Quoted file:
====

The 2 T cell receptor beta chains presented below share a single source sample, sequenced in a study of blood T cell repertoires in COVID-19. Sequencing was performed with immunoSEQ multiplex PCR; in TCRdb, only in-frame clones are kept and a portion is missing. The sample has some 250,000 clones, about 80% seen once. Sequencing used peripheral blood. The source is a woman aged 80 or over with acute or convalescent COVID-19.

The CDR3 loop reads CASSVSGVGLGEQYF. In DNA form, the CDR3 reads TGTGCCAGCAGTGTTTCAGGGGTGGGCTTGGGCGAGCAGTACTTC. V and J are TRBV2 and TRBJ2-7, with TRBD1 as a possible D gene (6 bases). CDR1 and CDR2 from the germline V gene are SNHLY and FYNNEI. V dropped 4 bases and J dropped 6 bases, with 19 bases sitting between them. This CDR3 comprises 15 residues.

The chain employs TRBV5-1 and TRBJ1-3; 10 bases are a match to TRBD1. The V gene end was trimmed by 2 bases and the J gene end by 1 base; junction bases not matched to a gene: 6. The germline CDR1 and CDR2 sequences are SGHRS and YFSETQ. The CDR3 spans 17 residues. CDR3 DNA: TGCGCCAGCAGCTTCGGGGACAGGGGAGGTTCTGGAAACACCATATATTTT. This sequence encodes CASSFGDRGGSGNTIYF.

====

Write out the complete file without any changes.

The 2 T cell receptor beta chains presented below share a single source sample, sequenced in a study of blood T cell repertoires in COVID-19. Sequencing was performed with immunoSEQ multiplex PCR; in TCRdb, only in-frame clones are kept and a portion is missing. The sample has some 250,000 clones, about 80% seen once. Sequencing used peripheral blood. The source is a woman aged 80 or over with acute or convalescent COVID-19.

The CDR3 loop reads CASSVSGVGLGEQYF. In DNA form, the CDR3 reads TGTGCCAGCAGTGTTTCAGGGGTGGGCTTGGGCGAGCAGTACTTC. V and J are TRBV2 and TRBJ2-7, with TRBD1 as a possible D gene (6 bases). CDR1 and CDR2 from the germline V gene are SNHLY and FYNNEI. V dropped 4 bases and J dropped 6 bases, with 19 bases sitting between them. This CDR3 comprises 15 residues.

The chain employs TRBV5-1 and TRBJ1-3; 10 bases are a match to TRBD1. The V gene end was trimmed by 2 bases and the J gene end by 1 base; junction bases not matched to a gene: 6. The germline CDR1 and CDR2 sequences are SGHRS and YFSETQ. The CDR3 spans 17 residues. CDR3 DNA: TGCGCCAGCAGCTTCGGGGACAGGGGAGGTTCTGGAAACACCATATATTTT. This sequence encodes CASSFGDRGGSGNTIYF.